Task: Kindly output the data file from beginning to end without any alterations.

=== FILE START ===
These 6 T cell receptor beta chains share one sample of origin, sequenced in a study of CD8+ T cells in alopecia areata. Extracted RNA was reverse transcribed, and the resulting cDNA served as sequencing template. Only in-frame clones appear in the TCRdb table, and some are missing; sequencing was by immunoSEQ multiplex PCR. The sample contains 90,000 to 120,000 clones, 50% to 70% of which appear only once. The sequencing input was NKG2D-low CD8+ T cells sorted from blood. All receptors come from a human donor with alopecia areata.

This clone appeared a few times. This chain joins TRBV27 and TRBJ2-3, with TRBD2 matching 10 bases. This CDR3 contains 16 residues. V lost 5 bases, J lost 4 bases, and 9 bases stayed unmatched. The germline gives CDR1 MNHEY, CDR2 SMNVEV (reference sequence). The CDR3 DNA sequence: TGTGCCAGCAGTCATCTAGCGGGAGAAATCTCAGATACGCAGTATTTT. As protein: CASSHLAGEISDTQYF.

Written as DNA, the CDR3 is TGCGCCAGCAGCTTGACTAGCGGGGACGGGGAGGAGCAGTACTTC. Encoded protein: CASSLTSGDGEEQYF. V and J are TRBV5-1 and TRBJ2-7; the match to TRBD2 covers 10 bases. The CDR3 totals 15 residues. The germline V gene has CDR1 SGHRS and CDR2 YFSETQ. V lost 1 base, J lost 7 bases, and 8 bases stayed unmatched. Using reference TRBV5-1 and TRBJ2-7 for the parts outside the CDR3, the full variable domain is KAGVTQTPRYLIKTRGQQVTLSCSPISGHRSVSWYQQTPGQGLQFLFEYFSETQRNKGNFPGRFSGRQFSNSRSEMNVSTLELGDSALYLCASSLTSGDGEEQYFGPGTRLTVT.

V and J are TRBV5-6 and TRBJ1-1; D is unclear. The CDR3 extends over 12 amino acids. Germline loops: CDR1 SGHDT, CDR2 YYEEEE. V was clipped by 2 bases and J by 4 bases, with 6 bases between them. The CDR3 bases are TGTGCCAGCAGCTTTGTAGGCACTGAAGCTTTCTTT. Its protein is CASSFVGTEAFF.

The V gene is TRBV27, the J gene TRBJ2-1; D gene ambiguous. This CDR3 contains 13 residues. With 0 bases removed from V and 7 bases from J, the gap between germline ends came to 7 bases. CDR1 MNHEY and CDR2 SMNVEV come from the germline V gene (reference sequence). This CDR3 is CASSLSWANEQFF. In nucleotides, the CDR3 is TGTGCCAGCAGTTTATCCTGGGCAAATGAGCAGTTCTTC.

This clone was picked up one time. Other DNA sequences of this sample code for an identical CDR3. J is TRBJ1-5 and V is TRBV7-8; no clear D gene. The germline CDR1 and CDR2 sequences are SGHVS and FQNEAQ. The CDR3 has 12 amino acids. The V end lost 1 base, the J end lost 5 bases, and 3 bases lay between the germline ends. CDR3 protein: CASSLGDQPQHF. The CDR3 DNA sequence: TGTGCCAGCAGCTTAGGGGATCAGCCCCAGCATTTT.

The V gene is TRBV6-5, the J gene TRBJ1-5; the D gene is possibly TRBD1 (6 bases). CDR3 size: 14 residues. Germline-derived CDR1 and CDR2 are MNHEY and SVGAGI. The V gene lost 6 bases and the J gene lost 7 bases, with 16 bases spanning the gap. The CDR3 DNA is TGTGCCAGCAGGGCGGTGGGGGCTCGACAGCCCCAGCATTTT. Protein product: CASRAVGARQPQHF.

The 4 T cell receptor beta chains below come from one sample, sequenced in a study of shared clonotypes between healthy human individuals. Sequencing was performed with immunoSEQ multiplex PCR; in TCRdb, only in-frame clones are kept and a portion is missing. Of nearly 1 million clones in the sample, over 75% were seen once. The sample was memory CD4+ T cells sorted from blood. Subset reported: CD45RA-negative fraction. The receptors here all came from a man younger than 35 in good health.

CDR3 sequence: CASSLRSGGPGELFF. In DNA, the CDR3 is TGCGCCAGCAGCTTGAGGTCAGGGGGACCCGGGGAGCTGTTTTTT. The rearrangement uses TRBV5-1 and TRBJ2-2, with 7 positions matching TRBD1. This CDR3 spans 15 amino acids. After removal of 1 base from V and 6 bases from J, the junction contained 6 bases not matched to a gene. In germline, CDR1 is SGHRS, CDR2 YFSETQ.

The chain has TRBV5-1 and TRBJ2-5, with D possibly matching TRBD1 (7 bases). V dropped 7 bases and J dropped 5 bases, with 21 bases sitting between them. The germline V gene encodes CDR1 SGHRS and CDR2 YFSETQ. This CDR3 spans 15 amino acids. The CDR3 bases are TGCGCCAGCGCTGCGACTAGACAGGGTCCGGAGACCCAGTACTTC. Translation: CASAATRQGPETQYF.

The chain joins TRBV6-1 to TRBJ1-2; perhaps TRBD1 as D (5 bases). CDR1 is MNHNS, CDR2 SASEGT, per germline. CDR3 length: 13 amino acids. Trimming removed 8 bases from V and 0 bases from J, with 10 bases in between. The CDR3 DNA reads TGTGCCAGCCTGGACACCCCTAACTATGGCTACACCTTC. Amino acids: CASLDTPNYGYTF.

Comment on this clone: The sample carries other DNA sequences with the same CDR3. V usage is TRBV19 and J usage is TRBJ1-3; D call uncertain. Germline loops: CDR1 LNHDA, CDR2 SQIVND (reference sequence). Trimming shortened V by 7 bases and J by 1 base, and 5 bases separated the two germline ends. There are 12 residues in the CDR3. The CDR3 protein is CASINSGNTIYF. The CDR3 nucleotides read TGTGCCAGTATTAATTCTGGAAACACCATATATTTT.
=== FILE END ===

These 6 T cell receptor beta chains share one sample of origin, sequenced in a study of CD8+ T cells in alopecia areata. Extracted RNA was reverse transcribed, and the resulting cDNA served as sequencing template. Only in-frame clones appear in the TCRdb table, and some are missing; sequencing was by immunoSEQ multiplex PCR. The sample contains 90,000 to 120,000 clones, 50% to 70% of which appear only once. The sequencing input was NKG2D-low CD8+ T cells sorted from blood. All receptors come from a human donor with alopecia areata.

This clone appeared a few times. This chain joins TRBV27 and TRBJ2-3, with TRBD2 matching 10 bases. This CDR3 contains 16 residues. V lost 5 bases, J lost 4 bases, and 9 bases stayed unmatched. The germline gives CDR1 MNHEY, CDR2 SMNVEV (reference sequence). The CDR3 DNA sequence: TGTGCCAGCAGTCATCTAGCGGGAGAAATCTCAGATACGCAGTATTTT. As protein: CASSHLAGEISDTQYF.

Written as DNA, the CDR3 is TGCGCCAGCAGCTTGACTAGCGGGGACGGGGAGGAGCAGTACTTC. Encoded protein: CASSLTSGDGEEQYF. V and J are TRBV5-1 and TRBJ2-7; the match to TRBD2 covers 10 bases. The CDR3 totals 15 residues. The germline V gene has CDR1 SGHRS and CDR2 YFSETQ. V lost 1 base, J lost 7 bases, and 8 bases stayed unmatched. Using reference TRBV5-1 and TRBJ2-7 for the parts outside the CDR3, the full variable domain is KAGVTQTPRYLIKTRGQQVTLSCSPISGHRSVSWYQQTPGQGLQFLFEYFSETQRNKGNFPGRFSGRQFSNSRSEMNVSTLELGDSALYLCASSLTSGDGEEQYFGPGTRLTVT.

V and J are TRBV5-6 and TRBJ1-1; D is unclear. The CDR3 extends over 12 amino acids. Germline loops: CDR1 SGHDT, CDR2 YYEEEE. V was clipped by 2 bases and J by 4 bases, with 6 bases between them. The CDR3 bases are TGTGCCAGCAGCTTTGTAGGCACTGAAGCTTTCTTT. Its protein is CASSFVGTEAFF.

The V gene is TRBV27, the J gene TRBJ2-1; D gene ambiguous. This CDR3 contains 13 residues. With 0 bases removed from V and 7 bases from J, the gap between germline ends came to 7 bases. CDR1 MNHEY and CDR2 SMNVEV come from the germline V gene (reference sequence). This CDR3 is CASSLSWANEQFF. In nucleotides, the CDR3 is TGTGCCAGCAGTTTATCCTGGGCAAATGAGCAGTTCTTC.

This clone was picked up one time. Other DNA sequences of this sample code for an identical CDR3. J is TRBJ1-5 and V is TRBV7-8; no clear D gene. The germline CDR1 and CDR2 sequences are SGHVS and FQNEAQ. The CDR3 has 12 amino acids. The V end lost 1 base, the J end lost 5 bases, and 3 bases lay between the germline ends. CDR3 protein: CASSLGDQPQHF. The CDR3 DNA sequence: TGTGCCAGCAGCTTAGGGGATCAGCCCCAGCATTTT.

The V gene is TRBV6-5, the J gene TRBJ1-5; the D gene is possibly TRBD1 (6 bases). CDR3 size: 14 residues. Germline-derived CDR1 and CDR2 are MNHEY and SVGAGI. The V gene lost 6 bases and the J gene lost 7 bases, with 16 bases spanning the gap. The CDR3 DNA is TGTGCCAGCAGGGCGGTGGGGGCTCGACAGCCCCAGCATTTT. Protein product: CASRAVGARQPQHF.

The 4 T cell receptor beta chains below come from one sample, sequenced in a study of shared clonotypes between healthy human individuals. Sequencing was performed with immunoSEQ multiplex PCR; in TCRdb, only in-frame clones are kept and a portion is missing. Of nearly 1 million clones in the sample, over 75% were seen once. The sample was memory CD4+ T cells sorted from blood. Subset reported: CD45RA-negative fraction. The receptors here all came from a man younger than 35 in good health.

CDR3 sequence: CASSLRSGGPGELFF. In DNA, the CDR3 is TGCGCCAGCAGCTTGAGGTCAGGGGGACCCGGGGAGCTGTTTTTT. The rearrangement uses TRBV5-1 and TRBJ2-2, with 7 positions matching TRBD1. This CDR3 spans 15 amino acids. After removal of 1 base from V and 6 bases from J, the junction contained 6 bases not matched to a gene. In germline, CDR1 is SGHRS, CDR2 YFSETQ.

The chain has TRBV5-1 and TRBJ2-5, with D possibly matching TRBD1 (7 bases). V dropped 7 bases and J dropped 5 bases, with 21 bases sitting between them. The germline V gene encodes CDR1 SGHRS and CDR2 YFSETQ. This CDR3 spans 15 amino acids. The CDR3 bases are TGCGCCAGCGCTGCGACTAGACAGGGTCCGGAGACCCAGTACTTC. Translation: CASAATRQGPETQYF.

The chain joins TRBV6-1 to TRBJ1-2; perhaps TRBD1 as D (5 bases). CDR1 is MNHNS, CDR2 SASEGT, per germline. CDR3 length: 13 amino acids. Trimming removed 8 bases from V and 0 bases from J, with 10 bases in between. The CDR3 DNA reads TGTGCCAGCCTGGACACCCCTAACTATGGCTACACCTTC. Amino acids: CASLDTPNYGYTF.

Comment on this clone: The sample carries other DNA sequences with the same CDR3. V usage is TRBV19 and J usage is TRBJ1-3; D call uncertain. Germline loops: CDR1 LNHDA, CDR2 SQIVND (reference sequence). Trimming shortened V by 7 bases and J by 1 base, and 5 bases separated the two germline ends. There are 12 residues in the CDR3. The CDR3 protein is CASINSGNTIYF. The CDR3 nucleotides read TGTGCCAGTATTAATTCTGGAAACACCATATATTTT.